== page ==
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"If a child is to keep alive his inborn sense of wonder." Writes Carson, "he needs the companionship of at least one adult who can share it, rediscovering with him the joy, excitement and mystery of the world we live in." The Sense of Wonder is a refreshing antidote to indifference and a guide to capturing the simple power of discovery that Carson views as essential to life.
In her insightful new introduction, Linda Lear remembers Rachel Carson's groundbreaking achievements in the context of the legendary environmentalist's personal commitment to introducing young and old to the miracles of nature.
Kelsh's lush photographs inspire sensual, tactile reactions: masses of leaves floating in a puddle are just waiting to be scooped up and examined more closely. An image of a narrow path through the trees evokes the earthy scent of the woods after a summer rain. Close-ups of mosses and miniature lichen fantasy-lands will spark innocent'as well as more jaded'imaginations. Like a curious child studying things underfoot and within reach, Kelsh's camera is drawn to patterns in nature that too often elude hurried adults'a stand of beech trees in the springtime, patches of melting snow and the ripples from a pebble tossed into a slow-moving stream.
The Sense of Wonder is a timeless volume that will be passed on from children to grandchildren, as treasured as the memory of an early-morning walk when the song of a whippoorwill was heard as if for the first time.
Filled with words and pictures to help keep alive the sense of wonder and delight in mysteries of earth, sea, and sky.
One stormy autumn night when my nephew Roger was about twenty months old I wrapped him in a blanket and carried him down to the beach in the rainy darkness. Out there, just at the edge of where-we-couldn't-see, big waves were thundering in, dimly seen white shapes that boomed and shouted and threw great handfuls of froth at us. Together we laughed for pure joy-he a baby meeting for the first time the wild tumult of Oceanus, I with the salt of half a lifetime of sea love in me. But I think we felt the same spine-tingling response to the vast, roaring ocean and the wild night around us.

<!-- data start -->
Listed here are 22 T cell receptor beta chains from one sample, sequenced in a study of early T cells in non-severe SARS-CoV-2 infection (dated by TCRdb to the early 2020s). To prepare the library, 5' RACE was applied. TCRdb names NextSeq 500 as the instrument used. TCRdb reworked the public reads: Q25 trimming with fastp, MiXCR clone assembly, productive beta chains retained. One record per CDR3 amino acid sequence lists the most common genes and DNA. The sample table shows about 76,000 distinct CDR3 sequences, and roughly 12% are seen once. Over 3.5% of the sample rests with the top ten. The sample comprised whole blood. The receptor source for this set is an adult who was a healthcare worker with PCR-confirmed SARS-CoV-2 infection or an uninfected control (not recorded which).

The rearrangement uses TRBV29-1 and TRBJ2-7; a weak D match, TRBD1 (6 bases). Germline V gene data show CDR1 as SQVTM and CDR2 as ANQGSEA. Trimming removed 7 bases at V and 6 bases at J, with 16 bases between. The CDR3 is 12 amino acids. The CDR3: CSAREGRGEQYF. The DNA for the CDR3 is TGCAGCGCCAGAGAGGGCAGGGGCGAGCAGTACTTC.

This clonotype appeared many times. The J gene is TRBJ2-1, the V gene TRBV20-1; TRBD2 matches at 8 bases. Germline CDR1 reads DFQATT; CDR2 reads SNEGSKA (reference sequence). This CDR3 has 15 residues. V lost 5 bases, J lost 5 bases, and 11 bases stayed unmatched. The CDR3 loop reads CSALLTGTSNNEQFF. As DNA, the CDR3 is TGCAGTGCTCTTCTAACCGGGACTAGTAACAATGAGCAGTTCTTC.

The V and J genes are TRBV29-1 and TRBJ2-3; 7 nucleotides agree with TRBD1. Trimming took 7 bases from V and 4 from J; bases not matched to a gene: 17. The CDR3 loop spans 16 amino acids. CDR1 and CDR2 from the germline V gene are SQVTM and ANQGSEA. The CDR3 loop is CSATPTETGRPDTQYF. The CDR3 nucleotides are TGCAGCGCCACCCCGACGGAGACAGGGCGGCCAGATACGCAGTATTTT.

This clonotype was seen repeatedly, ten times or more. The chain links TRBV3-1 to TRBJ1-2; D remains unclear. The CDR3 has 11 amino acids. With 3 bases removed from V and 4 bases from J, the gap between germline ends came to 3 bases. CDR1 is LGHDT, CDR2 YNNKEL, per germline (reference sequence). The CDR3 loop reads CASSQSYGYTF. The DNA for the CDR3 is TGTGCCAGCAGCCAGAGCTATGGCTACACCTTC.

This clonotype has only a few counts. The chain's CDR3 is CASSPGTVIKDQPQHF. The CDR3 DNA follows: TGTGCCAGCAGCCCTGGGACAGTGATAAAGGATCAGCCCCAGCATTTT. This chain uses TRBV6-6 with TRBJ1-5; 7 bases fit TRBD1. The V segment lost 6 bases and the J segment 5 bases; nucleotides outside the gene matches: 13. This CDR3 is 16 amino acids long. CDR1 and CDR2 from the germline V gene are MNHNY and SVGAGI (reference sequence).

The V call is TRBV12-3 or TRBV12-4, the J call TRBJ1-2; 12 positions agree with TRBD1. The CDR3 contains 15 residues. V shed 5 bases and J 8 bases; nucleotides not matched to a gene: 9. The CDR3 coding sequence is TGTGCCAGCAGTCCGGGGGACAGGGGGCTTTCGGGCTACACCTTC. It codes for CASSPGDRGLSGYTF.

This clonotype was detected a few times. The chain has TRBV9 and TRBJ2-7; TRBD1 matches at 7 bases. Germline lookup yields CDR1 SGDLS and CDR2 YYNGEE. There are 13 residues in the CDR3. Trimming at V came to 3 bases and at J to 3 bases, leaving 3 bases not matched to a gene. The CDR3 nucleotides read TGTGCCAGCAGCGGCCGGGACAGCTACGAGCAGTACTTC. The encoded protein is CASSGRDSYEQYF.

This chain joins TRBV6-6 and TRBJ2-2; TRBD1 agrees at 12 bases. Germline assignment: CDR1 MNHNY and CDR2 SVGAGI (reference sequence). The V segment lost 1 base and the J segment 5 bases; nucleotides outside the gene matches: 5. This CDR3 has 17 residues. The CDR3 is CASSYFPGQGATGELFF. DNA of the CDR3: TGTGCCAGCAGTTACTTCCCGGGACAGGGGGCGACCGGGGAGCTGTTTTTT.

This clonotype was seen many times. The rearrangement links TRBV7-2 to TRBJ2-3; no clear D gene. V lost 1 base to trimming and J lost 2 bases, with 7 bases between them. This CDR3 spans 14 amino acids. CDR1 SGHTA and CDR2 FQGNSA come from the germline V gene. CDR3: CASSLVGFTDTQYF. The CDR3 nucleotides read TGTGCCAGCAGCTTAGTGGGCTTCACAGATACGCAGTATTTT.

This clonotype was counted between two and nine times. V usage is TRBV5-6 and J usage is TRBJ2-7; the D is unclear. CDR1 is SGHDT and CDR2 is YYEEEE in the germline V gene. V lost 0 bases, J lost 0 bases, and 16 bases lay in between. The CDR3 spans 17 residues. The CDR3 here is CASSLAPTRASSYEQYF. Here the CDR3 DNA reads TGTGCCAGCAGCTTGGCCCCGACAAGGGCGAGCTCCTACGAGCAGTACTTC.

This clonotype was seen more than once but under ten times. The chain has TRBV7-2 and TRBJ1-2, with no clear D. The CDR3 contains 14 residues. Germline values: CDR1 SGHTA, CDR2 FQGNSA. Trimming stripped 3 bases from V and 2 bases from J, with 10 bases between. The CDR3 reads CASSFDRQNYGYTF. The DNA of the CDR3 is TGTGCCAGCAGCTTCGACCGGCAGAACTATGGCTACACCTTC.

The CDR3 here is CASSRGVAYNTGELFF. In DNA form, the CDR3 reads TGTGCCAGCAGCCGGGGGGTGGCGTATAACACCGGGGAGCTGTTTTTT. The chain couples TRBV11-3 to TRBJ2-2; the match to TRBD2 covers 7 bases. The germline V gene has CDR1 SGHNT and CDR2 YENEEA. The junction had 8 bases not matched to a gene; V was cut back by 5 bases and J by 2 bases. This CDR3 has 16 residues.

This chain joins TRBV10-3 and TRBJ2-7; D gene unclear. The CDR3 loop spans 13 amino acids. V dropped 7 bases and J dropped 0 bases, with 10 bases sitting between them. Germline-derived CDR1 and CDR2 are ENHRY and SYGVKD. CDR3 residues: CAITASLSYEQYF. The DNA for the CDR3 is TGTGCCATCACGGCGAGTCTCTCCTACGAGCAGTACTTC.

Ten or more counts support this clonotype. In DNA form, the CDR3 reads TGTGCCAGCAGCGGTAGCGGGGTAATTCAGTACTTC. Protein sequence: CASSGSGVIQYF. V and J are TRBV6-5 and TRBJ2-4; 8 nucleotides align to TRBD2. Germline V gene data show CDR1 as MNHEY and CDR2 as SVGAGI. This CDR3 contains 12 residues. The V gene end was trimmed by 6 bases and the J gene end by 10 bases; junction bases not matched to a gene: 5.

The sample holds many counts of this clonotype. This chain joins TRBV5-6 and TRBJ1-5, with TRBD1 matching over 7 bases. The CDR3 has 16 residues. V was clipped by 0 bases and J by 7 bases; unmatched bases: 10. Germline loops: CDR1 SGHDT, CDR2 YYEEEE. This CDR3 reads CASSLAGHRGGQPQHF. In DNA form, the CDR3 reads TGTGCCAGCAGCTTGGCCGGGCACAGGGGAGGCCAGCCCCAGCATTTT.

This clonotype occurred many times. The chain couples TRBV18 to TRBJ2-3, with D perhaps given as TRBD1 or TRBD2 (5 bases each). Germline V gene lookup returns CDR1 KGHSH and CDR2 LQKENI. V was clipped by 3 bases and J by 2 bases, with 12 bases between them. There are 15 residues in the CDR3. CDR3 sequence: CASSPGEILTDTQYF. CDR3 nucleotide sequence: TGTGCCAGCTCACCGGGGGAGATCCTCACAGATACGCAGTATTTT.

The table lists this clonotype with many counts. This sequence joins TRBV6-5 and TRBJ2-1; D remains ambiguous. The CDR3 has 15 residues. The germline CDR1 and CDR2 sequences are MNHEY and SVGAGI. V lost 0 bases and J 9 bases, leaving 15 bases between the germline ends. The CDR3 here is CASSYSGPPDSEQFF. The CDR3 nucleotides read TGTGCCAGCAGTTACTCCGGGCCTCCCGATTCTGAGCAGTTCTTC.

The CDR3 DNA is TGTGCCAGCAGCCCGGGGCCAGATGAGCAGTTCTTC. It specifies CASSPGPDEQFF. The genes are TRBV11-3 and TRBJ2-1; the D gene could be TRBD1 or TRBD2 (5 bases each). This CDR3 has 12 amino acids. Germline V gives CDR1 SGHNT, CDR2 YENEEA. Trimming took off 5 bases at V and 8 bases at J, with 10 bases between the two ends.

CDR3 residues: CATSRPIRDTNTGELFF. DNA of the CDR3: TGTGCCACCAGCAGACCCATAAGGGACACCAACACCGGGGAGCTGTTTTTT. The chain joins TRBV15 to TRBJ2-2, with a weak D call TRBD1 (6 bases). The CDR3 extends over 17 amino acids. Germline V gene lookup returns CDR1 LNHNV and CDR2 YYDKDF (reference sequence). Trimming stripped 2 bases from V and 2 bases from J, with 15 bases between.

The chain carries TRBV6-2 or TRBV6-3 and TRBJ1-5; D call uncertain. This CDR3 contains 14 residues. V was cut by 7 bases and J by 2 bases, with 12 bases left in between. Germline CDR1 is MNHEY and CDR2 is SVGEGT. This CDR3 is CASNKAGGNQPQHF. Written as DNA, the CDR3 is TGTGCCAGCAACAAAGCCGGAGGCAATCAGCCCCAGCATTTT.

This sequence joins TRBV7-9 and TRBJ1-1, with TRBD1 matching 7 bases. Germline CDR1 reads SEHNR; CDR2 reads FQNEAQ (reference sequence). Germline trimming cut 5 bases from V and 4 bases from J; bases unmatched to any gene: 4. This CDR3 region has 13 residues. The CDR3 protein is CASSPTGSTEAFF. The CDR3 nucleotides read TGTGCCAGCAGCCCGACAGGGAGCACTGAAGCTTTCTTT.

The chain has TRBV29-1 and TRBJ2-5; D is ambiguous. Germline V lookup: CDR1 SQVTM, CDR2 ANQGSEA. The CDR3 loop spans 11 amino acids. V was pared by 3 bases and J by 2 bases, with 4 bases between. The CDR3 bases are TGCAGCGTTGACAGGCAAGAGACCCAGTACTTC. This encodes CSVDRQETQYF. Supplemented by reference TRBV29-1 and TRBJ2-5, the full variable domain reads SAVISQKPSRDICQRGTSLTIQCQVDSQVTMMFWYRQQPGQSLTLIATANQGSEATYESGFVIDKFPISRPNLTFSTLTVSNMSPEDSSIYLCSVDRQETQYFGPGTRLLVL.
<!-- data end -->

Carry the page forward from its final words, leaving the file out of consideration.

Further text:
A night or two later the storm had blown itself out and I took Roger again to the beach, this time to carry him along the water's edge, piercing the darkness with the yellow cone of our flashlight. Although there was no rain the night was again noisy with breaking waves and the insistent wind. It was clearly a time and place where great and elemental things prevailed.
Our adventure on this particular night had to do with life, for we were searching for ghost crabs, those sand-colored, fleet-legged beings which Roger had sometimes glimpsed briefly on the beaches in daytime. But the crabs are chiefly nocturnal, and when not roaming the night beaches they dig little pits near the surf line where they hide, seemingly watching and waiting for what the sea may bring them. For me the sight of these small living creatures, solitary and fragile against the brute force of the sea, had moving philosophicovertones, and I do not pretend that Roger and I reacted with similar emotions. But it was good to see his infant acceptance of a world of elemental things, fearing neither the song of the wind nor thedarkness nor the roaring surf, entering with baby excitement into the search for a "ghos."
It was hardly a conventional way to entertain one so young, I suppose, but now, with Roger a little past his fourth birthday, we are continuing that sharing of adventures in the world of nature that we began in his babyhood, and I think the results are good. The sharing includes nature in storm as well as calm, by night as well as day, and is based on having fun together rather than on teaching.
Posted November 2, 2011
This book reminds me of the importance of bonding with children and that it is easier in nature. This book makes a great gift to anyone who appreciates nature too.
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Posted August 27, 2011
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Posted June 13, 2013
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